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This eBook from the Gutenberg Project consists of approximately 1,884 pages of information about The Mahabharata of Krishna-Dwaipayana Vyasa, Volume 1.

SECTION CXXVIII

(Sambhava Parva continued)

“Vaisampayana said, ’Then Bhishma and Kunti with their friends celebrated the Sraddha of the deceased monarch, and offered the Pinda.  And they feasted the Kauravas and thousands of Brahmanas unto whom they also gave gems and lands.  Then the citizens returned to Hastinapura with the sons of Pandu, now that they had been cleansed from the impurity incident to the demise of their father.  All then fell to weeping for the departed king.  It seemed as if they had lost one of their own kin.

“When the Sraddha had been celebrated in the manner mentioned above, the venerable Vyasa, seeing all the subjects sunk in grief, said one day to his mother Satyavati, ’Mother, our days of happiness have gone by and days of calamity have succeeded.  Sin beginneth to increase day by day.  The world hath got old.  The empire of the Kauravas will no longer endure because of wrong and oppression.  Go thou then into the forest, and devote thyself to contemplation through Yoga.  Henceforth society will be filled with deceit and wrong.  Good work will cease.  Do not witness the annihilation of thy race, in thy old age.’

“Acquiescing in the words of Vyasa, Satyavati entered the inner apartments and addressed her daughter-in-law, saying, ’O Ambika, I hear that in consequence of the deeds of your grandsons, this Bharata dynasty and its subjects will perish.  If thou permit, I would go to the forest with Kausalya, so grieved at the loss of her son.’  O king, saying this the queen, taking the permission of Bhishma also, went to the forest.  And arriving there with her two daughters-in-law, she became engaged in profound contemplation, and in good time leaving her body ascended to heaven.’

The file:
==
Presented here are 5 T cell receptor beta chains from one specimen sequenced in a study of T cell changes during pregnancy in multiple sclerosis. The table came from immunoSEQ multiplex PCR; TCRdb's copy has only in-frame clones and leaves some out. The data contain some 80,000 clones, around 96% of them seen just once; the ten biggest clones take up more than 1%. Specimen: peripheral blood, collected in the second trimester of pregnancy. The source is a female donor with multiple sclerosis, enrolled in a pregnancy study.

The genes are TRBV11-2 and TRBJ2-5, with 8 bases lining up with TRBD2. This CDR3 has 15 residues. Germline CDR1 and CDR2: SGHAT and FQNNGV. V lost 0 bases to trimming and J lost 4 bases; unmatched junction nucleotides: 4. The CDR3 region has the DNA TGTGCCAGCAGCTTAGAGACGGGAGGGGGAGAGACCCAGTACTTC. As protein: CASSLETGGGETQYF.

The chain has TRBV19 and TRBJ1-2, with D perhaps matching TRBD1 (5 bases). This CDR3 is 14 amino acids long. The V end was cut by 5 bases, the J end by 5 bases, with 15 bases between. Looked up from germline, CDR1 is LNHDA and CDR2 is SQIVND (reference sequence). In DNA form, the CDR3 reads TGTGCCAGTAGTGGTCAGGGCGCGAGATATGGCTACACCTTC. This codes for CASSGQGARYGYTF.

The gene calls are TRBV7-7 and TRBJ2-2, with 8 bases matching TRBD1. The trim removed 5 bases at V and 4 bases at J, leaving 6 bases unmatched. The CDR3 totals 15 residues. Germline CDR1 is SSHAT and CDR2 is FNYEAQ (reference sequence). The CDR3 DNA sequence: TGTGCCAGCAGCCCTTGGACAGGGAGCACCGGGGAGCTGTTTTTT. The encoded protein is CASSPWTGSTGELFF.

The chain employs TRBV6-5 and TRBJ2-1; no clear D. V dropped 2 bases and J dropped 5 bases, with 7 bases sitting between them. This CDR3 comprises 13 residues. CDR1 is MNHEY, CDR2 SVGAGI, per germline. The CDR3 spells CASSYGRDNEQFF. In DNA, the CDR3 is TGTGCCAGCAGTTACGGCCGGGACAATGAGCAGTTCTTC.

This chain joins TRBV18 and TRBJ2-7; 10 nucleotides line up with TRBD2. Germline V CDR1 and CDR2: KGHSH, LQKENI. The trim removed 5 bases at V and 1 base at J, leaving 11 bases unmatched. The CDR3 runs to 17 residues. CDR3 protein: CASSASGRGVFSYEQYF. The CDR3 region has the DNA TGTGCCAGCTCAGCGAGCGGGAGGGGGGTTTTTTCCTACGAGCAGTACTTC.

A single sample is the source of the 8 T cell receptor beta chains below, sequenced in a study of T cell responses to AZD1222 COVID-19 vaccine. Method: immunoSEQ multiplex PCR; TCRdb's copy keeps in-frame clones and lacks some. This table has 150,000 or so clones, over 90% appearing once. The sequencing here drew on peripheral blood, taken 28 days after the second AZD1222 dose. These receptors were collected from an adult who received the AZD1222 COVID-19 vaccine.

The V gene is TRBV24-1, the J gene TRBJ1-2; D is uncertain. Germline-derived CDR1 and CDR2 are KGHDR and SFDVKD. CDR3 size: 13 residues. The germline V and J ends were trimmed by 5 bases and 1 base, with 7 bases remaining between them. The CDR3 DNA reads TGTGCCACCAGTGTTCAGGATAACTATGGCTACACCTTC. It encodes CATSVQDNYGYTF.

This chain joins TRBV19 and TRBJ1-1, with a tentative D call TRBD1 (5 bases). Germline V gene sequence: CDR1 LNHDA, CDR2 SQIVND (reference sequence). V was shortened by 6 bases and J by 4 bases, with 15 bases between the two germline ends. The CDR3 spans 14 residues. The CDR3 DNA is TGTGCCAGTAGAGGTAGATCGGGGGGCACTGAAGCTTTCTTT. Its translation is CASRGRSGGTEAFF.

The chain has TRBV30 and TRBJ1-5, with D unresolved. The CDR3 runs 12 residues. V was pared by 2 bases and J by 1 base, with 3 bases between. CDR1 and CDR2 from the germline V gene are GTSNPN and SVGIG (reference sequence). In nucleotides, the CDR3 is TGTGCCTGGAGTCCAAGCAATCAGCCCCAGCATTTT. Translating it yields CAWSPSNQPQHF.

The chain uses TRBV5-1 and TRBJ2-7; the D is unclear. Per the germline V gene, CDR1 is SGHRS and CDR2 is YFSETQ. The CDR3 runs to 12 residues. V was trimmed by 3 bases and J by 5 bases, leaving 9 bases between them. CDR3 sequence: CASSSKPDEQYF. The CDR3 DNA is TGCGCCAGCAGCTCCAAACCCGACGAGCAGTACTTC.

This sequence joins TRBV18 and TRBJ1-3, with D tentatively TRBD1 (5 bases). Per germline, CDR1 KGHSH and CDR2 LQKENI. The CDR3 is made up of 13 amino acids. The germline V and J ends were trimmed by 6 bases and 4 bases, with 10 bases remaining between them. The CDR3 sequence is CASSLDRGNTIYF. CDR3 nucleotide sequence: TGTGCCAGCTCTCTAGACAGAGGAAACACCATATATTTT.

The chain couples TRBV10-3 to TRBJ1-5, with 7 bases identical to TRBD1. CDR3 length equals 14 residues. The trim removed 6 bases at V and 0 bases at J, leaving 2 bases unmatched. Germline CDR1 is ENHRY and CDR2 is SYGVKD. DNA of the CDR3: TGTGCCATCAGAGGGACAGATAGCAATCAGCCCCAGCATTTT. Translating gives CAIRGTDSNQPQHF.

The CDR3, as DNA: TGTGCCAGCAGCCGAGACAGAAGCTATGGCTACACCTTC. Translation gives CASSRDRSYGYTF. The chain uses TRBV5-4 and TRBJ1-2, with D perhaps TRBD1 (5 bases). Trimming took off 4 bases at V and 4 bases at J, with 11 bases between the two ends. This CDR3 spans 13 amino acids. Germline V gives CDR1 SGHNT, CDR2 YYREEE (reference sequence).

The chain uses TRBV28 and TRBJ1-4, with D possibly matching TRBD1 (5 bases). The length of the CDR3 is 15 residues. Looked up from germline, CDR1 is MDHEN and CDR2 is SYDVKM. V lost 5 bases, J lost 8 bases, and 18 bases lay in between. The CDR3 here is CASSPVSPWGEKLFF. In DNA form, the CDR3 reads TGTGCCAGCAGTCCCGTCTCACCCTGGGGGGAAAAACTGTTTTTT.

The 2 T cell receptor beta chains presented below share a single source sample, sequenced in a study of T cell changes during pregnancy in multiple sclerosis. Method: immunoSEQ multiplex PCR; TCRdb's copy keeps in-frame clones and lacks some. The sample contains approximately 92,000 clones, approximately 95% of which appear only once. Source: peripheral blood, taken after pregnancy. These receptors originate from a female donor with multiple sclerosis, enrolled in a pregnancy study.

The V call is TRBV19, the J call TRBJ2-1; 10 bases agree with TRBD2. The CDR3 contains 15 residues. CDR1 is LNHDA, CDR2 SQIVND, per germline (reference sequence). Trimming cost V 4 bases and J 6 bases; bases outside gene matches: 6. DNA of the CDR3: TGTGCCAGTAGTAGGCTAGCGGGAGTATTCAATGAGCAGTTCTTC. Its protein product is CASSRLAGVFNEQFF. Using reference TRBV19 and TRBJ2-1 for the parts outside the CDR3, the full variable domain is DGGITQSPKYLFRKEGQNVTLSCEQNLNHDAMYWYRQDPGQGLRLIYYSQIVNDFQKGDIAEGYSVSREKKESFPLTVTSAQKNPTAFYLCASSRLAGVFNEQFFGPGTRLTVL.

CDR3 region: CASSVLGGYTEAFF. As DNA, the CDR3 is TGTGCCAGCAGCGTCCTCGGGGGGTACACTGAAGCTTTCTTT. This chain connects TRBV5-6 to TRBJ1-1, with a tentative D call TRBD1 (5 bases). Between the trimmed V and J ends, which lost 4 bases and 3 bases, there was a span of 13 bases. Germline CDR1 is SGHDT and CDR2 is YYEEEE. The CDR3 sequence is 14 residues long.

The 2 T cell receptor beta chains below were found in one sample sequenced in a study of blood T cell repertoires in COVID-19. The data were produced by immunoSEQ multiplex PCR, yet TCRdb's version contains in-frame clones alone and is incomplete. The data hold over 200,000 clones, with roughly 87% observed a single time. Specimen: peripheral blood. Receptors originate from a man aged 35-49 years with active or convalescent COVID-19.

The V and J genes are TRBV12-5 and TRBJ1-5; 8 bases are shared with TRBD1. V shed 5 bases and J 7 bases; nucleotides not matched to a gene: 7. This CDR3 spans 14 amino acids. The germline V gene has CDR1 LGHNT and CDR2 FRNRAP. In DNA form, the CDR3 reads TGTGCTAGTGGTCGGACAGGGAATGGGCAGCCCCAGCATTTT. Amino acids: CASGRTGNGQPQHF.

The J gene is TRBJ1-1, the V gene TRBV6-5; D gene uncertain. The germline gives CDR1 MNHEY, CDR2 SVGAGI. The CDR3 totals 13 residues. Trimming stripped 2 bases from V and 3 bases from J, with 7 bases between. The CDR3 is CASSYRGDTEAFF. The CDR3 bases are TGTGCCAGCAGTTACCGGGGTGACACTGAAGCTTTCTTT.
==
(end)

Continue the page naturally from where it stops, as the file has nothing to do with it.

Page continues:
“Vaisampayana continued, ’Then the sons of king Pandu, having gone through all the purifying rites prescribed in the Vedas, began to grow up in princely style in the home of their father.  Whenever they were engaged in play with the sons of Dhritarashtra, their superiority of strength became marked.  In speed, in striking the objects aimed at, in consuming articles of food, and scattering dust, Bhimasena beat all the sons of Dhritarashtra.  The son of the Wind-god pulled them by the hair and made them fight with one another, laughing all the while.  And Vrikodara easily defeated those hundred and one children of great energy as if they were one instead of being a hundred and one.  The second Pandava used to seize them by the hair, and throwing them down, to drag them along the earth.  By this, some had their knees broken, some their heads, and some their shoulders.  That youth, sometimes holding ten of them, drowned them in water, till they were nearly dead.  When the sons of Dhritarashtra got up to the boughs of a tree for plucking fruits, Bhima used to shake that tree, by striking it with his foot, so that down came the fruits and the fruitpluckers at the same time.  In fact, those princes were no match for Bhima in pugilistic encounters, in speed, or in skill.  Bhima used to make a display of his strength by thus tormenting them in childishness but not from malice.

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